There is a learning curve in shooting off the ground vs shooting off a table vs standing and shooting. A guy that shoots off the ground with a bi pod all the time, will have one heck of a time shooting off a bench, and vise a versa. I am too old and broke down to shoot laying off the ground for more than a few shots, I will leave that to the youngsters.

If you are having trouble shooting very small groups consistently, then re-visit your cleaning techniques, reloading, and bench techniques. Of course, a rifle that is "stress free" bedded, barrel floated is a prerequisite to all pursuits in accuracy. Few factory rifles will shoot constant small groups in the .375 area because the action is in a bind due to bedding, and most stocks with a V block will benefit from a skim coat. Guys do not realize that actions warp a little during heat treat, and the bedding will help relieving the stress on the action. I have seen exceptions where untouched factory rifles will shoot small groups, but they are rare when a guy is wanting to shoot group after group where the bullets open up a single bullet hole.

I don't call 1/2" shooting small groups for a hunting rifle for long range.

This is a hobby, take it to the depths that you want to pursue. In the very least, get two wind flags, at least you will know if the wind is blowing left or right when you start shooting, pick the left or the right, pull the trigger when you see the condition you picked....you will simply be amazed in how much smaller the groups are that you shoot.

Start at the start when you are wanting to shoot tiny groups, Stress free bed the rifle, free float the barrel, tune or replace the trigger, scope. Buy or build simple wind flags, a piece of surveyors tape, taped on the top of a 1/4" steel rod that is 48" long , 15-25 yards in front of your target is a WHOLE LOT BETTER THAN NOTHING!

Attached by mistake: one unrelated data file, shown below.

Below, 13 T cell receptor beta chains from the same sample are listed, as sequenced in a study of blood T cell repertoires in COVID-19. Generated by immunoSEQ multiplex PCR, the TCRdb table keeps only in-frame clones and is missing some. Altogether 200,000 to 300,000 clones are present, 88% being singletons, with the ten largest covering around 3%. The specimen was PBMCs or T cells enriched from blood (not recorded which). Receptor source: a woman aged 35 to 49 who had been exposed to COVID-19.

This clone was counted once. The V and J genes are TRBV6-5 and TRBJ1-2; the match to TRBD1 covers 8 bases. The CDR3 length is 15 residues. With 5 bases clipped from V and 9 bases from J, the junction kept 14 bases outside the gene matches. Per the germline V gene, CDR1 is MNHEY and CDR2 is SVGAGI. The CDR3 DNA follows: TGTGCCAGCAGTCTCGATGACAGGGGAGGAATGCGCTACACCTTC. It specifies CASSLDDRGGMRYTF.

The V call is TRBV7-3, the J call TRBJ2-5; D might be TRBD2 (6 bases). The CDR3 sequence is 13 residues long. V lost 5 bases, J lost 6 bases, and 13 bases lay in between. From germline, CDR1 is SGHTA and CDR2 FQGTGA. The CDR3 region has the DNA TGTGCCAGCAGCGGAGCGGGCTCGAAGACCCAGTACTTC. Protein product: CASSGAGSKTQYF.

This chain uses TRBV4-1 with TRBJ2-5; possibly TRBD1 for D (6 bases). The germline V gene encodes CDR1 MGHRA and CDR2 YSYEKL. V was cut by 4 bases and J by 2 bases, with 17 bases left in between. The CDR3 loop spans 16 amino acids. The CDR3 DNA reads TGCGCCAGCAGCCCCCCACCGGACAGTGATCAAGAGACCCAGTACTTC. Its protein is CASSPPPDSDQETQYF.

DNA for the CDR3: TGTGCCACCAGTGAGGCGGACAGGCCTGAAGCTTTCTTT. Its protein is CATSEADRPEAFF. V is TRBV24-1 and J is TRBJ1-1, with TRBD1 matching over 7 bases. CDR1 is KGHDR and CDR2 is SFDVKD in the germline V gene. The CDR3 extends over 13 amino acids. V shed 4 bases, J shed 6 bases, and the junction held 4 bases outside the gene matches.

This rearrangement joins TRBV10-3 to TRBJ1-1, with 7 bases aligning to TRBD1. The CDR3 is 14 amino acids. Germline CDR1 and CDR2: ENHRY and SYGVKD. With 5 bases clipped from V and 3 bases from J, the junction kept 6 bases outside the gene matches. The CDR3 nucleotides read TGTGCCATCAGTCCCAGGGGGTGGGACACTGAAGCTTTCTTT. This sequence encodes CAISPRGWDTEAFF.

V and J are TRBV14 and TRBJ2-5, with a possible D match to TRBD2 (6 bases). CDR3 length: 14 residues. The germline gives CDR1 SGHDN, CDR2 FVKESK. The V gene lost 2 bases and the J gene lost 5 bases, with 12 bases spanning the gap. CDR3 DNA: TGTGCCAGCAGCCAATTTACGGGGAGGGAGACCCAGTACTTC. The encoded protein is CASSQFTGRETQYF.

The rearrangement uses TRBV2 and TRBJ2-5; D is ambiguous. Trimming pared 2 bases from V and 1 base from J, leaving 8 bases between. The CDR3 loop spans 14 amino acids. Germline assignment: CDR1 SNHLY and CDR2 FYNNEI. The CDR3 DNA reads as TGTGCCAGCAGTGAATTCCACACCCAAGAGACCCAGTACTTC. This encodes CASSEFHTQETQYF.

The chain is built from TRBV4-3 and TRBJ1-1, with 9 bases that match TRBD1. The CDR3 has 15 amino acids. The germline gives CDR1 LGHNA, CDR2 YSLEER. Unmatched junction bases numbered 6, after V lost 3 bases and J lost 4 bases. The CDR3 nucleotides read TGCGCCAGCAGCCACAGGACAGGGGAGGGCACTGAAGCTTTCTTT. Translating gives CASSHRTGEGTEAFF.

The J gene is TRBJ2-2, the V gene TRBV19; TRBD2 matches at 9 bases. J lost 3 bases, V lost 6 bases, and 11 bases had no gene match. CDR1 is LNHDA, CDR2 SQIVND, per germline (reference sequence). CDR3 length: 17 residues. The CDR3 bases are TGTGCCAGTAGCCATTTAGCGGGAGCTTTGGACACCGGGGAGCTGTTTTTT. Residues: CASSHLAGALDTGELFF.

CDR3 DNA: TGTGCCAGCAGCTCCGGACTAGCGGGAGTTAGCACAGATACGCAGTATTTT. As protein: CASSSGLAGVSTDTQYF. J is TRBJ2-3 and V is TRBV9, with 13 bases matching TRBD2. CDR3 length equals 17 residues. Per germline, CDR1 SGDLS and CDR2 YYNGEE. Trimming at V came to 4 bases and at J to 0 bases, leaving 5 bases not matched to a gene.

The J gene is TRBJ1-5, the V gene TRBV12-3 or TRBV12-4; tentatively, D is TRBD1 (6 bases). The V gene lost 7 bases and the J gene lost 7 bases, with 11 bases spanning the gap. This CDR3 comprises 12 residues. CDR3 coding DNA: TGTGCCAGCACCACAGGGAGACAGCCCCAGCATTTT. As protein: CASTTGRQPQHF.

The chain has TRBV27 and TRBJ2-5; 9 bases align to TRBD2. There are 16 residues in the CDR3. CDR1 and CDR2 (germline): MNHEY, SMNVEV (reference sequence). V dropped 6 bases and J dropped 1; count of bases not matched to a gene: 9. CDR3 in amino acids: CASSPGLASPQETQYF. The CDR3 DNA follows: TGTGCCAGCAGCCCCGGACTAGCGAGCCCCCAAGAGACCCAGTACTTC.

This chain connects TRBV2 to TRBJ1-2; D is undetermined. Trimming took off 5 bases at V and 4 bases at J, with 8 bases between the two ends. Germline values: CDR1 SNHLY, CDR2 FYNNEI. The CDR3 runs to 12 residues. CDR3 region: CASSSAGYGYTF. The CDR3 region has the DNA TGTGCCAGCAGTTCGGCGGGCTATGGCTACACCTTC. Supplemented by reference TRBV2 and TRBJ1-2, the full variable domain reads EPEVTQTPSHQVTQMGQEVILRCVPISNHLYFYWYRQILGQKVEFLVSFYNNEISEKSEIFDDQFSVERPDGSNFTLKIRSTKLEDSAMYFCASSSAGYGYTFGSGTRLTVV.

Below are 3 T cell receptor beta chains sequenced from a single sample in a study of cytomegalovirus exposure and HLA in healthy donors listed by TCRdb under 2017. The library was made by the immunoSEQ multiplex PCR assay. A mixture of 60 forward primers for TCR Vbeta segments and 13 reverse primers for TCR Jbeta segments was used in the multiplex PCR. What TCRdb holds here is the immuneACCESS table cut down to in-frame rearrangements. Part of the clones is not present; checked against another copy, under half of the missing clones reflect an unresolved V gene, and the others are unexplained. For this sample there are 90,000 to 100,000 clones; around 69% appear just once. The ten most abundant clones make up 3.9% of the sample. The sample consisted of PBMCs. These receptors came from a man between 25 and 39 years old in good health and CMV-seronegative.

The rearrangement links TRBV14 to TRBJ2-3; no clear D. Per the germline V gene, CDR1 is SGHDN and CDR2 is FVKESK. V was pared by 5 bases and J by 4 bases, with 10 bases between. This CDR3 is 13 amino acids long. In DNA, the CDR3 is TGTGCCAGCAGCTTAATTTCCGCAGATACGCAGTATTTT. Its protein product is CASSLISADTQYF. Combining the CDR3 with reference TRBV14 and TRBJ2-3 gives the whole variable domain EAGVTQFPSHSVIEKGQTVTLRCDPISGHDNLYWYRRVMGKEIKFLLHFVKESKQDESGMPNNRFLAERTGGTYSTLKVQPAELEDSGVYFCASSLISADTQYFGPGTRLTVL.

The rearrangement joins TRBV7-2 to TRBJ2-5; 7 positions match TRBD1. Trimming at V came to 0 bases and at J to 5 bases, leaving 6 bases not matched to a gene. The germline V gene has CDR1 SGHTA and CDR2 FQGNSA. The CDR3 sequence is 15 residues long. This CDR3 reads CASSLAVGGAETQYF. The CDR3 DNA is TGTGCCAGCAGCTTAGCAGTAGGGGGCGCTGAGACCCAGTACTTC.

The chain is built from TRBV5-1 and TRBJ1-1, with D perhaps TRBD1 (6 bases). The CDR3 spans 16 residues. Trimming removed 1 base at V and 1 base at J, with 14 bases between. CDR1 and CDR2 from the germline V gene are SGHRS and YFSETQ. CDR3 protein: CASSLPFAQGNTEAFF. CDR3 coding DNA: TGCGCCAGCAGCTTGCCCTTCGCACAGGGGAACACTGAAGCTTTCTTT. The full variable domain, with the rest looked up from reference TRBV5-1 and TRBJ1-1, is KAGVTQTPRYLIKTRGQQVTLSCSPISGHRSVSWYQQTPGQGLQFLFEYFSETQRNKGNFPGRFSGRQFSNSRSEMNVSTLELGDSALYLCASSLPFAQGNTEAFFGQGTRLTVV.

Reloading is a prerequisite for a guy that is wanting to shoot groups in the 1's, 2's, and 3's at 100 yards. Tuning the harmonics with the powder charge and especially the seating depth, establishing the concentricity of the loaded round is basic stuff along with stock quality, and benchrest set up.

These guns that shoot tiny groups usually start off with a gunsmith that has indicated in a high quality barrel to the 0.0001, with a properly designed reamer, and that gunsmith is a tremendous part of the equation.
I have been playing with guns for over 55 years and never stopped learning, this article being one of them.
Well done thank you
 

J E Custom

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Really? Did you really think that benchrest was the context of these statements?:confused:

Keep In mine the purpose of bench rest is to see what accuracy is possible with a very complicated system designed to remove anything that could/will detract from the goal of one hole (.000 group). It also is designed to take the human error out of the equation.

The purpose of "ANY" kind of rest it to minimize the human factor. If you shot only Offhand (With no rest what so ever) you would probably not be able to consistently shoot 1 MOA groups. You also wouldn't be able to work up accuracy loads with and amount of success.

Referring to the bench rest groups is just a way to show what 'can' be done considering the small differences in the total system that we have very little control over. We can try to eliminate these differences but normally we can only minimize them.

The biggest factor is normally the human factor and try as we may, it will always be there and always has.

The bench rest is the ultimate support for a rifle system and is a precision mounting for the barreled action that "Will return to the exact same location every time it is fired" if it a good system.

The rest we use are much more portable and can some can be used in the field. The lead sled is a crude form of a bench rest and is not piratical so it is used at the range, Al tho I have heard of people taking it to there shooting/hunting house for making extra long shots.